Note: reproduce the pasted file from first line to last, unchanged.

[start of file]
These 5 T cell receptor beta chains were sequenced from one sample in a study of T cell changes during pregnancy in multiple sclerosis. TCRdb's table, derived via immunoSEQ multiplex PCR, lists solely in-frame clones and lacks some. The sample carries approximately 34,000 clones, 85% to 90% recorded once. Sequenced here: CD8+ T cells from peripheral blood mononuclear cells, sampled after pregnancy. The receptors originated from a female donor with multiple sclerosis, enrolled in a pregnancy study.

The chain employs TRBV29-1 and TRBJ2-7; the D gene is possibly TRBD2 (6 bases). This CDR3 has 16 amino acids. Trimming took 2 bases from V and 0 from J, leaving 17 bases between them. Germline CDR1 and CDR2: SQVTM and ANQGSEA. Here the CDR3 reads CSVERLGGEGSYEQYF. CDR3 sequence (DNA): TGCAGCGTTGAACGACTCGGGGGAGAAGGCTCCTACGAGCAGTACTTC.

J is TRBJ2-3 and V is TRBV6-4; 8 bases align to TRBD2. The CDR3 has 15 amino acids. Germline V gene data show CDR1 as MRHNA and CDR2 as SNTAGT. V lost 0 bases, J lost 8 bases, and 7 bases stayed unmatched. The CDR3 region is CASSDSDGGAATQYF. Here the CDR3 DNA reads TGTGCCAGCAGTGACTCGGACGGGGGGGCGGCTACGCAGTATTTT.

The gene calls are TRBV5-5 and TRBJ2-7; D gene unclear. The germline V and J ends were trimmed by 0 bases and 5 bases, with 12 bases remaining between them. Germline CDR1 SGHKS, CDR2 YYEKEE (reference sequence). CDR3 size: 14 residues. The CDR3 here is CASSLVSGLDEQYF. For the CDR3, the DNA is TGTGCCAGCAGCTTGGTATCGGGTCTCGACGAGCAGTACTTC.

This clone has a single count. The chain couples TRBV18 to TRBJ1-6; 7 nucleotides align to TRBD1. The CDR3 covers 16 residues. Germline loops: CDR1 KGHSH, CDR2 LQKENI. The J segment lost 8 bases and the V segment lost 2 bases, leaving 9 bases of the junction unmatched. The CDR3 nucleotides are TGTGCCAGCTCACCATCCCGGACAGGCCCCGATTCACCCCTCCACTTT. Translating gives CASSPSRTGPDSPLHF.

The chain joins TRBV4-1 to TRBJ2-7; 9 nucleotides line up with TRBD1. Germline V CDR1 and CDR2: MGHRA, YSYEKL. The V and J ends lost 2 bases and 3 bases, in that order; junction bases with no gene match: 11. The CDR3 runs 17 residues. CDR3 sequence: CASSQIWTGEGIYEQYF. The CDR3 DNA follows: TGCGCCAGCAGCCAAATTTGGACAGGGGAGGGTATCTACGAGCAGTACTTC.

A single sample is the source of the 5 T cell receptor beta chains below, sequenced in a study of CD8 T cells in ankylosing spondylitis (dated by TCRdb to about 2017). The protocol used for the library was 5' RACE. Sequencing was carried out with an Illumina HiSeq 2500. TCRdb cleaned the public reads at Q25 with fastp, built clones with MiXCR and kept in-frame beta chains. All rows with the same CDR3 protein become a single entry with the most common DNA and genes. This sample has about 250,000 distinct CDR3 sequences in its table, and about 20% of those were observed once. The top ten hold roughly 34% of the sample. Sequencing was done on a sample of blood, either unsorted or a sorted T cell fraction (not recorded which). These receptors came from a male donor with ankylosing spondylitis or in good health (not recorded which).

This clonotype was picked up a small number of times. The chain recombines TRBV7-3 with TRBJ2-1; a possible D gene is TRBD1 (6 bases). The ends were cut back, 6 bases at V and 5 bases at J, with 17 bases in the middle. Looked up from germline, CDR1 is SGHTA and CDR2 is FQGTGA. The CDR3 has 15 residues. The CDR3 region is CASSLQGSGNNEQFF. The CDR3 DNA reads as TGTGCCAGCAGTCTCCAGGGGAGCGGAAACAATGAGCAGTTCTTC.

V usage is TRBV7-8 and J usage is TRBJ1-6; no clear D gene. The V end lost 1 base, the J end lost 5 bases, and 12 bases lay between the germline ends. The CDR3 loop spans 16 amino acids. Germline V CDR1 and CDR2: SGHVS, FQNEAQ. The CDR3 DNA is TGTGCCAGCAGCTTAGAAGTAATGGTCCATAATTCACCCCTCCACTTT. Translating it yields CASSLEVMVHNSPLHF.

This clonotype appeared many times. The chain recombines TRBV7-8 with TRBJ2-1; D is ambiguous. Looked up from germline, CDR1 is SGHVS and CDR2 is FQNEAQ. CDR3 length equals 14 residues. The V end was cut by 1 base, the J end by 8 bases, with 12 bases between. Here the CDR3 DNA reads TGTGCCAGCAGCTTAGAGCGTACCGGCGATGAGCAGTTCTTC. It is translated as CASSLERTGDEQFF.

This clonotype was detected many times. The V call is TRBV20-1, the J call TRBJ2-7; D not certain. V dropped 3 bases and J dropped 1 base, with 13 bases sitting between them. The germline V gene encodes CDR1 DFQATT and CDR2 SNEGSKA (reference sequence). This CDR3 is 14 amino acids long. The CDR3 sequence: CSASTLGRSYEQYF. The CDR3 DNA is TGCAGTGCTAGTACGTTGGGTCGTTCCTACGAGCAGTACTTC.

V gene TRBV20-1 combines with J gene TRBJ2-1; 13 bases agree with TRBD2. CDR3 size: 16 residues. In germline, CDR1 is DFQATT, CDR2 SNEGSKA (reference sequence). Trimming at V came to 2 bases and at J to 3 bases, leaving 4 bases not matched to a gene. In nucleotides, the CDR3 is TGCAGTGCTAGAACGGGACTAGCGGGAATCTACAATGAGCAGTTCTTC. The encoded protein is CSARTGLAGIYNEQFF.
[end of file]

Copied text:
These 5 T cell receptor beta chains were sequenced from one sample in a study of T cell changes during pregnancy in multiple sclerosis. TCRdb's table, derived via immunoSEQ multiplex PCR, lists solely in-frame clones and lacks some. The sample carries approximately 34,000 clones, 85% to 90% recorded once. Sequenced here: CD8+ T cells from peripheral blood mononuclear cells, sampled after pregnancy. The receptors originated from a female donor with multiple sclerosis, enrolled in a pregnancy study.

The chain employs TRBV29-1 and TRBJ2-7; the D gene is possibly TRBD2 (6 bases). This CDR3 has 16 amino acids. Trimming took 2 bases from V and 0 from J, leaving 17 bases between them. Germline CDR1 and CDR2: SQVTM and ANQGSEA. Here the CDR3 reads CSVERLGGEGSYEQYF. CDR3 sequence (DNA): TGCAGCGTTGAACGACTCGGGGGAGAAGGCTCCTACGAGCAGTACTTC.

J is TRBJ2-3 and V is TRBV6-4; 8 bases align to TRBD2. The CDR3 has 15 amino acids. Germline V gene data show CDR1 as MRHNA and CDR2 as SNTAGT. V lost 0 bases, J lost 8 bases, and 7 bases stayed unmatched. The CDR3 region is CASSDSDGGAATQYF. Here the CDR3 DNA reads TGTGCCAGCAGTGACTCGGACGGGGGGGCGGCTACGCAGTATTTT.

The gene calls are TRBV5-5 and TRBJ2-7; D gene unclear. The germline V and J ends were trimmed by 0 bases and 5 bases, with 12 bases remaining between them. Germline CDR1 SGHKS, CDR2 YYEKEE (reference sequence). CDR3 size: 14 residues. The CDR3 here is CASSLVSGLDEQYF. For the CDR3, the DNA is TGTGCCAGCAGCTTGGTATCGGGTCTCGACGAGCAGTACTTC.

This clone has a single count. The chain couples TRBV18 to TRBJ1-6; 7 nucleotides align to TRBD1. The CDR3 covers 16 residues. Germline loops: CDR1 KGHSH, CDR2 LQKENI. The J segment lost 8 bases and the V segment lost 2 bases, leaving 9 bases of the junction unmatched. The CDR3 nucleotides are TGTGCCAGCTCACCATCCCGGACAGGCCCCGATTCACCCCTCCACTTT. Translating gives CASSPSRTGPDSPLHF.

The chain joins TRBV4-1 to TRBJ2-7; 9 nucleotides line up with TRBD1. Germline V CDR1 and CDR2: MGHRA, YSYEKL. The V and J ends lost 2 bases and 3 bases, in that order; junction bases with no gene match: 11. The CDR3 runs 17 residues. CDR3 sequence: CASSQIWTGEGIYEQYF. The CDR3 DNA follows: TGCGCCAGCAGCCAAATTTGGACAGGGGAGGGTATCTACGAGCAGTACTTC.

A single sample is the source of the 5 T cell receptor beta chains below, sequenced in a study of CD8 T cells in ankylosing spondylitis (dated by TCRdb to about 2017). The protocol used for the library was 5' RACE. Sequencing was carried out with an Illumina HiSeq 2500. TCRdb cleaned the public reads at Q25 with fastp, built clones with MiXCR and kept in-frame beta chains. All rows with the same CDR3 protein become a single entry with the most common DNA and genes. This sample has about 250,000 distinct CDR3 sequences in its table, and about 20% of those were observed once. The top ten hold roughly 34% of the sample. Sequencing was done on a sample of blood, either unsorted or a sorted T cell fraction (not recorded which). These receptors came from a male donor with ankylosing spondylitis or in good health (not recorded which).

This clonotype was picked up a small number of times. The chain recombines TRBV7-3 with TRBJ2-1; a possible D gene is TRBD1 (6 bases). The ends were cut back, 6 bases at V and 5 bases at J, with 17 bases in the middle. Looked up from germline, CDR1 is SGHTA and CDR2 is FQGTGA. The CDR3 has 15 residues. The CDR3 region is CASSLQGSGNNEQFF. The CDR3 DNA reads as TGTGCCAGCAGTCTCCAGGGGAGCGGAAACAATGAGCAGTTCTTC.

V usage is TRBV7-8 and J usage is TRBJ1-6; no clear D gene. The V end lost 1 base, the J end lost 5 bases, and 12 bases lay between the germline ends. The CDR3 loop spans 16 amino acids. Germline V CDR1 and CDR2: SGHVS, FQNEAQ. The CDR3 DNA is TGTGCCAGCAGCTTAGAAGTAATGGTCCATAATTCACCCCTCCACTTT. Translating it yields CASSLEVMVHNSPLHF.

This clonotype appeared many times. The chain recombines TRBV7-8 with TRBJ2-1; D is ambiguous. Looked up from germline, CDR1 is SGHVS and CDR2 is FQNEAQ. CDR3 length equals 14 residues. The V end was cut by 1 base, the J end by 8 bases, with 12 bases between. Here the CDR3 DNA reads TGTGCCAGCAGCTTAGAGCGTACCGGCGATGAGCAGTTCTTC. It is translated as CASSLERTGDEQFF.

This clonotype was detected many times. The V call is TRBV20-1, the J call TRBJ2-7; D not certain. V dropped 3 bases and J dropped 1 base, with 13 bases sitting between them. The germline V gene encodes CDR1 DFQATT and CDR2 SNEGSKA (reference sequence). This CDR3 is 14 amino acids long. The CDR3 sequence: CSASTLGRSYEQYF. The CDR3 DNA is TGCAGTGCTAGTACGTTGGGTCGTTCCTACGAGCAGTACTTC.

V gene TRBV20-1 combines with J gene TRBJ2-1; 13 bases agree with TRBD2. CDR3 size: 16 residues. In germline, CDR1 is DFQATT, CDR2 SNEGSKA (reference sequence). Trimming at V came to 2 bases and at J to 3 bases, leaving 4 bases not matched to a gene. In nucleotides, the CDR3 is TGCAGTGCTAGAACGGGACTAGCGGGAATCTACAATGAGCAGTTCTTC. The encoded protein is CSARTGLAGIYNEQFF.